Riding the Vulnerability Roller Coaster

Planning for enhanced school security should be done in the lull between incidents, not as a knee-jerk reaction.

December 14, 2012: another in the string of school shootings takes place in Newtown, Conn., at Sandy Hook Elementary School.  Immediately, parents, elected officials and, perhaps loudest, media outlets demanded increased security at our nation’s schools.

Educators in partnership with law enforcement responded to both the tragedy and the public outcry. School perimeters were secured; doors traditionally open were locked; police presence on school campuses were increased; students were escorted everywhere; more secure visitor polices were implemented or more likely the visitor policies already in place were once again enforced.  And for the next few weeks, school security became the overriding operational priority for everyone involved; administrators, teachers, parents, students, first responders. Everyone.

Yet, if you go to your neighborhood school today, it is more than likely that what you will see are operations that are closer to those in place the day before Sandy Hook, rather than the day after.  Why?
Immediately following one of these events, the media attention is high and emotional impulse to do something is at its peak. In response, measures are implemented that have no long term sustainability but make people feel good in the aftermath of these horrific incidents.  Time passes, the emotional reactivity fades and the pressure of the primary role of schools—the education of children—reasserts itself.  Schools, for the most part, return to business as usual.

Several factors drive this return to business as usual. The first is the failure to acknowledge that security and convenience are polar opposites. The more of one you have the less you have of the other.  Measures hastily imposed following such events are generally inconvenient, often labor intensive and as such are intrusive on the educational process. Because this is not considered at the outset, it works against the long term sustainability of any security measure.

The second factor is one of human nature. Humans cannot live at high alert for long periods of time. The measures in place following such an event require an increased level of effort by a school staff, over and above the already very substantial efforts required simply to educate students.  As time passes, the horror of Sandy Hook will fade, just as it did for Columbine and Bailey and Nickel Mines and so many others. Something will come off the plate and be assured, as educators, security and not education will be the first area affected.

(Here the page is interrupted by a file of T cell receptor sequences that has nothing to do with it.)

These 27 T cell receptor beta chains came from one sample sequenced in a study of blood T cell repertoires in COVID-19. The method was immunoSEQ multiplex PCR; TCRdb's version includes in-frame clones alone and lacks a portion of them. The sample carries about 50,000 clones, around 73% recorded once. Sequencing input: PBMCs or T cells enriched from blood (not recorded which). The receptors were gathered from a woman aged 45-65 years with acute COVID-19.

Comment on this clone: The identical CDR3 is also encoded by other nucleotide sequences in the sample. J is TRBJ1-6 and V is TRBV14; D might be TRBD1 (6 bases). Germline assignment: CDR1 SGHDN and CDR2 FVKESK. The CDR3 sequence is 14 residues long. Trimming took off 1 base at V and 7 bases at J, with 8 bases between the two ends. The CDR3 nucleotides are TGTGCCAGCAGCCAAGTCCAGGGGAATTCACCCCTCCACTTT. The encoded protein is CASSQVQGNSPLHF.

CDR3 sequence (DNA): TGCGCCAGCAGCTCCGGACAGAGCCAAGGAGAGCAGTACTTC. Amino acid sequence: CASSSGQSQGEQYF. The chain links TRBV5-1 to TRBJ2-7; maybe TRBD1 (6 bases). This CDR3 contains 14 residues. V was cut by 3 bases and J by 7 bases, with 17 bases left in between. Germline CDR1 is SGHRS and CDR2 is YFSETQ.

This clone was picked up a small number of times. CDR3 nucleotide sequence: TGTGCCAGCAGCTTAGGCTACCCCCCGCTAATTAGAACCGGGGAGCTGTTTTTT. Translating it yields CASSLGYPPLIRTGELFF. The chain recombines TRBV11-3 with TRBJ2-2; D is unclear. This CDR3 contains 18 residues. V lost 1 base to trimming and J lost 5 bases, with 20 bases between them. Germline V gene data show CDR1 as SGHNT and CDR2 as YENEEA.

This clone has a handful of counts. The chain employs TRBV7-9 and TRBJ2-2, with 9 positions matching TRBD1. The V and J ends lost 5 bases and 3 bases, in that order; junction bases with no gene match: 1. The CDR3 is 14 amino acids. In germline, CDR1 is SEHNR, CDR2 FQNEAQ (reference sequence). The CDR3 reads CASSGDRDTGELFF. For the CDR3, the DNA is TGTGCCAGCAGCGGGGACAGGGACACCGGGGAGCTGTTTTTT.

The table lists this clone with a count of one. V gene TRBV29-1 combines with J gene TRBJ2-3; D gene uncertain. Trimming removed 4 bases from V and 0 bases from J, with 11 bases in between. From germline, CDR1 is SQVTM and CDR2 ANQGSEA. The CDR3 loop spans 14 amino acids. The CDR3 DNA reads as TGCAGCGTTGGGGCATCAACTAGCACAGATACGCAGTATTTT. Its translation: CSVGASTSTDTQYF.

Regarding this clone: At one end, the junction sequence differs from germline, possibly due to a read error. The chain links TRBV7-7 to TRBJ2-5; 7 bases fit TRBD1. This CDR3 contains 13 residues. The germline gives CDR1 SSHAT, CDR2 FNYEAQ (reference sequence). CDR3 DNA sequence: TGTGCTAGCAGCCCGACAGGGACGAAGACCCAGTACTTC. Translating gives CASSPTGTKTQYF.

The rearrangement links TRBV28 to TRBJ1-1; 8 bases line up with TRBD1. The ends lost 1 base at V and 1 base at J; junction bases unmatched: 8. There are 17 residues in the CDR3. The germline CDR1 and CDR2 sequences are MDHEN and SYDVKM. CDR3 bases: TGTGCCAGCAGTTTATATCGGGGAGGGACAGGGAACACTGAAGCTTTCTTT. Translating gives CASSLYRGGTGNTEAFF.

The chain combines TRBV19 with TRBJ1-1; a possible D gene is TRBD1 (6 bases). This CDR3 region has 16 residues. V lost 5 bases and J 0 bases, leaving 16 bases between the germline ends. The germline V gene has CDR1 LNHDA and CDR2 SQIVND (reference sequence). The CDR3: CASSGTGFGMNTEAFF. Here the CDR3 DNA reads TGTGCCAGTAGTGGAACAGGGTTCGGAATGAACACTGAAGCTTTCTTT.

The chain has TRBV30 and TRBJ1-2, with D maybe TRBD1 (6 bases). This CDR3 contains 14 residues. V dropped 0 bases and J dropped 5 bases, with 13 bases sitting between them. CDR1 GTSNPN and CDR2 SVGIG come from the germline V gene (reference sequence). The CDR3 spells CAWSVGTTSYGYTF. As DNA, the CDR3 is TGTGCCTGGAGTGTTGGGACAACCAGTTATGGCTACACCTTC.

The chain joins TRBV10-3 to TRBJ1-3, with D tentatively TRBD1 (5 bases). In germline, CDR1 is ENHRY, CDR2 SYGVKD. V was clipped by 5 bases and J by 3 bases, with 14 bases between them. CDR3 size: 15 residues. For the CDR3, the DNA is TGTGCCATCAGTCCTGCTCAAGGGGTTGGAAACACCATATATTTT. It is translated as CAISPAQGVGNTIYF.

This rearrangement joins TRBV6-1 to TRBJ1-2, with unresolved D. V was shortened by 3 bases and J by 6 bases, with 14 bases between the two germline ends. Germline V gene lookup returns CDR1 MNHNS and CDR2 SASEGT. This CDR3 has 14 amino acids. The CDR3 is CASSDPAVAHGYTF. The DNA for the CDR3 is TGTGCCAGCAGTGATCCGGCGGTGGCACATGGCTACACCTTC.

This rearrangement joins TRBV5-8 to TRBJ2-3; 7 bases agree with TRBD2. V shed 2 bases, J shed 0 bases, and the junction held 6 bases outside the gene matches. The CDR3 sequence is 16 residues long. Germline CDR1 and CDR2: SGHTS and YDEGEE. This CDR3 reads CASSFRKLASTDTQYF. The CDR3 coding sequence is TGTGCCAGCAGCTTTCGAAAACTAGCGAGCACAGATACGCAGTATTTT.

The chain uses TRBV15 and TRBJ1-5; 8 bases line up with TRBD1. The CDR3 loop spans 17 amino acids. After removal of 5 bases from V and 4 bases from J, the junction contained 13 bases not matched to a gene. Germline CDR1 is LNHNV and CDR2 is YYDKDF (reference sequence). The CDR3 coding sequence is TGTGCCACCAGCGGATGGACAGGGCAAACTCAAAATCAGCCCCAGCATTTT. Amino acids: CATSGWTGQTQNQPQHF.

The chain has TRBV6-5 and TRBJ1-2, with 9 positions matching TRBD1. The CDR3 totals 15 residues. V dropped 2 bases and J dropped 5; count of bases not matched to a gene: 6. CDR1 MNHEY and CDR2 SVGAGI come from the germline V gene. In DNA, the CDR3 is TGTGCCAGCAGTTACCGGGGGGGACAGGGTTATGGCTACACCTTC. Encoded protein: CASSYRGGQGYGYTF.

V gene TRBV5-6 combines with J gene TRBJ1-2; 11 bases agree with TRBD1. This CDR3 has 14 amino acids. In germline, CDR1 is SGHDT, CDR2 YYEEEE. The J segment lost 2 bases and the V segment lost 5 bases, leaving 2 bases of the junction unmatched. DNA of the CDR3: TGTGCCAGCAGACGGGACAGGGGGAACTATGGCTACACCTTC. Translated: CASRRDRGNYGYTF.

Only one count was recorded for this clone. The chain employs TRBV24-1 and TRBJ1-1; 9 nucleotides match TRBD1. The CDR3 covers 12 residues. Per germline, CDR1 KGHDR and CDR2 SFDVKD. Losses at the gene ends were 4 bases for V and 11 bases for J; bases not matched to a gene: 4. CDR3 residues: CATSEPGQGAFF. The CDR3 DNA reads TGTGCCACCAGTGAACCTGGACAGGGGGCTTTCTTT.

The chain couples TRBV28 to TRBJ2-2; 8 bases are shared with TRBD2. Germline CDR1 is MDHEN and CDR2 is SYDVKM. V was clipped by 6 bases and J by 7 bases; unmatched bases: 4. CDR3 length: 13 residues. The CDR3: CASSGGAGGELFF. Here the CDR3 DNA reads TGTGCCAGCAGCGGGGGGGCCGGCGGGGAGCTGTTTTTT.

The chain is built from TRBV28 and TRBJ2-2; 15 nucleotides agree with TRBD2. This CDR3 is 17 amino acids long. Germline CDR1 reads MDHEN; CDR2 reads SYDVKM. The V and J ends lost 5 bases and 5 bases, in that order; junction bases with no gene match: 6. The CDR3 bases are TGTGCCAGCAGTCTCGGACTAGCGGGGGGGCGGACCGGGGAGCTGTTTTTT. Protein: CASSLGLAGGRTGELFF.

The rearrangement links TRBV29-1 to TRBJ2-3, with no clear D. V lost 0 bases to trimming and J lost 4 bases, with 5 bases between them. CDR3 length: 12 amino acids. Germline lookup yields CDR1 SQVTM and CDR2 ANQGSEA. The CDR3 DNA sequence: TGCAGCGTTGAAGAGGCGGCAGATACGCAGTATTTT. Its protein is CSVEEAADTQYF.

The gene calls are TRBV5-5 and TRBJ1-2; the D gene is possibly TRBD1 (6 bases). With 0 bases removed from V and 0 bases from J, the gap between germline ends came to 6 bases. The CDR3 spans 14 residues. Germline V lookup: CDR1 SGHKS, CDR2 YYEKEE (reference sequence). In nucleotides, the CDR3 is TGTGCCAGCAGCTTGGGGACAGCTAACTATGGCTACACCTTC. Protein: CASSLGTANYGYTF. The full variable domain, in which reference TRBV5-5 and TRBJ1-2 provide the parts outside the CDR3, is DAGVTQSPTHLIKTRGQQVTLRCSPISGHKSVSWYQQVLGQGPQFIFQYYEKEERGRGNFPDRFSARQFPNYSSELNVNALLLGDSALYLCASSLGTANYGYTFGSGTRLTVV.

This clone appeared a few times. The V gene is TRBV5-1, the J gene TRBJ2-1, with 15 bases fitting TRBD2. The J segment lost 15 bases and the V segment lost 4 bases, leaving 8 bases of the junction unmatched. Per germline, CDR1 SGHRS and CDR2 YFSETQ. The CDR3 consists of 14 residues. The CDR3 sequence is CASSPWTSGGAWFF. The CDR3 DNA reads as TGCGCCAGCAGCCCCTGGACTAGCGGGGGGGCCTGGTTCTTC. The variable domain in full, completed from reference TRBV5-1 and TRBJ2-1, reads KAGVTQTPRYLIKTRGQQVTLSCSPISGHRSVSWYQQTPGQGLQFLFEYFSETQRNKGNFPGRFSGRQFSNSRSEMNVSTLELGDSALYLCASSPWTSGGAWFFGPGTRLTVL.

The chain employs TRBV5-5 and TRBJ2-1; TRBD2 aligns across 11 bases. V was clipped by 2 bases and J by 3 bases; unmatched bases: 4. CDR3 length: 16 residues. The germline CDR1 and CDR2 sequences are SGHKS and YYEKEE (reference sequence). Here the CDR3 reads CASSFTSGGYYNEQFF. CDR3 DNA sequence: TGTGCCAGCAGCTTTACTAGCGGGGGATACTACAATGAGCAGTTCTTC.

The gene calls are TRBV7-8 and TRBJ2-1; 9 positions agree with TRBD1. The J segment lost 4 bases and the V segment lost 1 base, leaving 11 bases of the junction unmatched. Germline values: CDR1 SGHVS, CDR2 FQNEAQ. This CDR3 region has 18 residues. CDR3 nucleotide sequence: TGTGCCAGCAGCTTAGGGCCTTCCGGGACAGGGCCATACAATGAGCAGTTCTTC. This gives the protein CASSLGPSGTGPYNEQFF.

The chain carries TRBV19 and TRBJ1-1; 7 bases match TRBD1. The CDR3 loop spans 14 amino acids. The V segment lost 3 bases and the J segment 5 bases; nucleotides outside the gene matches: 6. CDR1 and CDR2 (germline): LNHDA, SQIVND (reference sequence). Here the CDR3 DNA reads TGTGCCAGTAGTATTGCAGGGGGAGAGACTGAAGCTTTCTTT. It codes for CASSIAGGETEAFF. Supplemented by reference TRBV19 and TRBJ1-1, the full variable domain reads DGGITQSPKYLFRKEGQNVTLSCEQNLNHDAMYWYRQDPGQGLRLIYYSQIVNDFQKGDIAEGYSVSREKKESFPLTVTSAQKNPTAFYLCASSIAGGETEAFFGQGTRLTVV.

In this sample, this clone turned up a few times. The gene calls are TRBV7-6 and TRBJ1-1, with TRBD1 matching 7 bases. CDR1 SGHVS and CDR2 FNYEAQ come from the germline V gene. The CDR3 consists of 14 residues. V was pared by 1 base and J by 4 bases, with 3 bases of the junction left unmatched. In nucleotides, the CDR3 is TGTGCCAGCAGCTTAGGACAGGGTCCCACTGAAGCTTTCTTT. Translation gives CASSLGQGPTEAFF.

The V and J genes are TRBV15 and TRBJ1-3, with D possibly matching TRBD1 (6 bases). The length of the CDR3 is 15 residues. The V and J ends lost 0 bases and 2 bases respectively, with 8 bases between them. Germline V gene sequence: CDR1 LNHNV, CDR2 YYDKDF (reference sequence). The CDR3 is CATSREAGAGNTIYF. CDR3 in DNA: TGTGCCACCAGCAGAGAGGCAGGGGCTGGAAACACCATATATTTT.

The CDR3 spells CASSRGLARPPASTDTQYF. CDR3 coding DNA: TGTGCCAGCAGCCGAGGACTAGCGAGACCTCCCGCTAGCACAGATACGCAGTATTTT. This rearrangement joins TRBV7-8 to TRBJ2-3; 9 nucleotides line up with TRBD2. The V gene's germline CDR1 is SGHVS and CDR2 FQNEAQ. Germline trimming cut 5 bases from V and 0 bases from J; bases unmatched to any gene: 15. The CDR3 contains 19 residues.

At the Campus Safety Conference, article authors Guy Bliesner, and Brian Armes will provide a comprehensive overview of the design, implementation and results of Idaho’s ground breaking school safety and security review. The Campus Safety Conference is being held in partnership with USC July 31-Aug. 1 at the Radisson Hotel Los Angeles, Midtown at USC. Click here to register.

The third factor is one of statistical reality. Regardless of the public perception, horrific events like Sandy Hook are relatively rare. A person associated with a school (student, staff member or parent) is more than twice as likely to be struck by lightning than to be the victim of a school shooting.  Add to this an ambient level of denial in most schools, the commonly held belief that “it can’t happen here.” Over time, complacency and denial will conspire and security will relax.

Considering all of these factors, the level of concern for issues of school safety and security tend to be cyclical in nature. However, the threats that face our schools are a constant. The question becomes, “How can schools get off of the vulnerability roller coaster?”

By way of analogy, planning for severe weather response is always done in the calm between the storms.  Planning for enhanced security should be done in the lull between incidents.  Now is the time, and your first step is to conduct a complete threat and vulnerability assessment. It should include current policy, procedure and the reality of operational practice. What policy says happens and what happens in daily operations can be and often are vastly different.

Once you have determined how and what is happening, it is time to convene your school safety team. This group should include representatives of local law enforcement, school administration, teaching staff, classified staff, parents and, in most schools, students.  This group, with armed with the information from the assessment, will develop a school security plan specific to the needs and conditions of the campus.

Here is where the balancing act begins. The task will be to identify and apply mitigation measures that effectively address the vulnerability, are appropriate to the magnitude and potential of the threat, are functional in an educational environment and, most importantly, are implementable and sustainable in a school over time.  Even absent the pressure and hysteria of school shootings, the process will not always be comfortable. There will be differences of opinion and the process will require time and commitment by all involved. The process will occasionally be painful; the result will be well worth the pain.

The benefit will come in more secure daily operations, a safer educational environment and an assurance that when the next incident occurs (and we all know one will occur), your school will be positioned to avoid the knee jerk reactions so detrimental to any school community.

Guy Bliesner is the former health safety and security coordinator for Bonneville School District No. 93, and Brian Armes is a former school principal.


Note: The views expressed by guest bloggers and contributors are those of the authors and do not necessarily represent the views of, and should not be attributed to, Campus Safety magazine.

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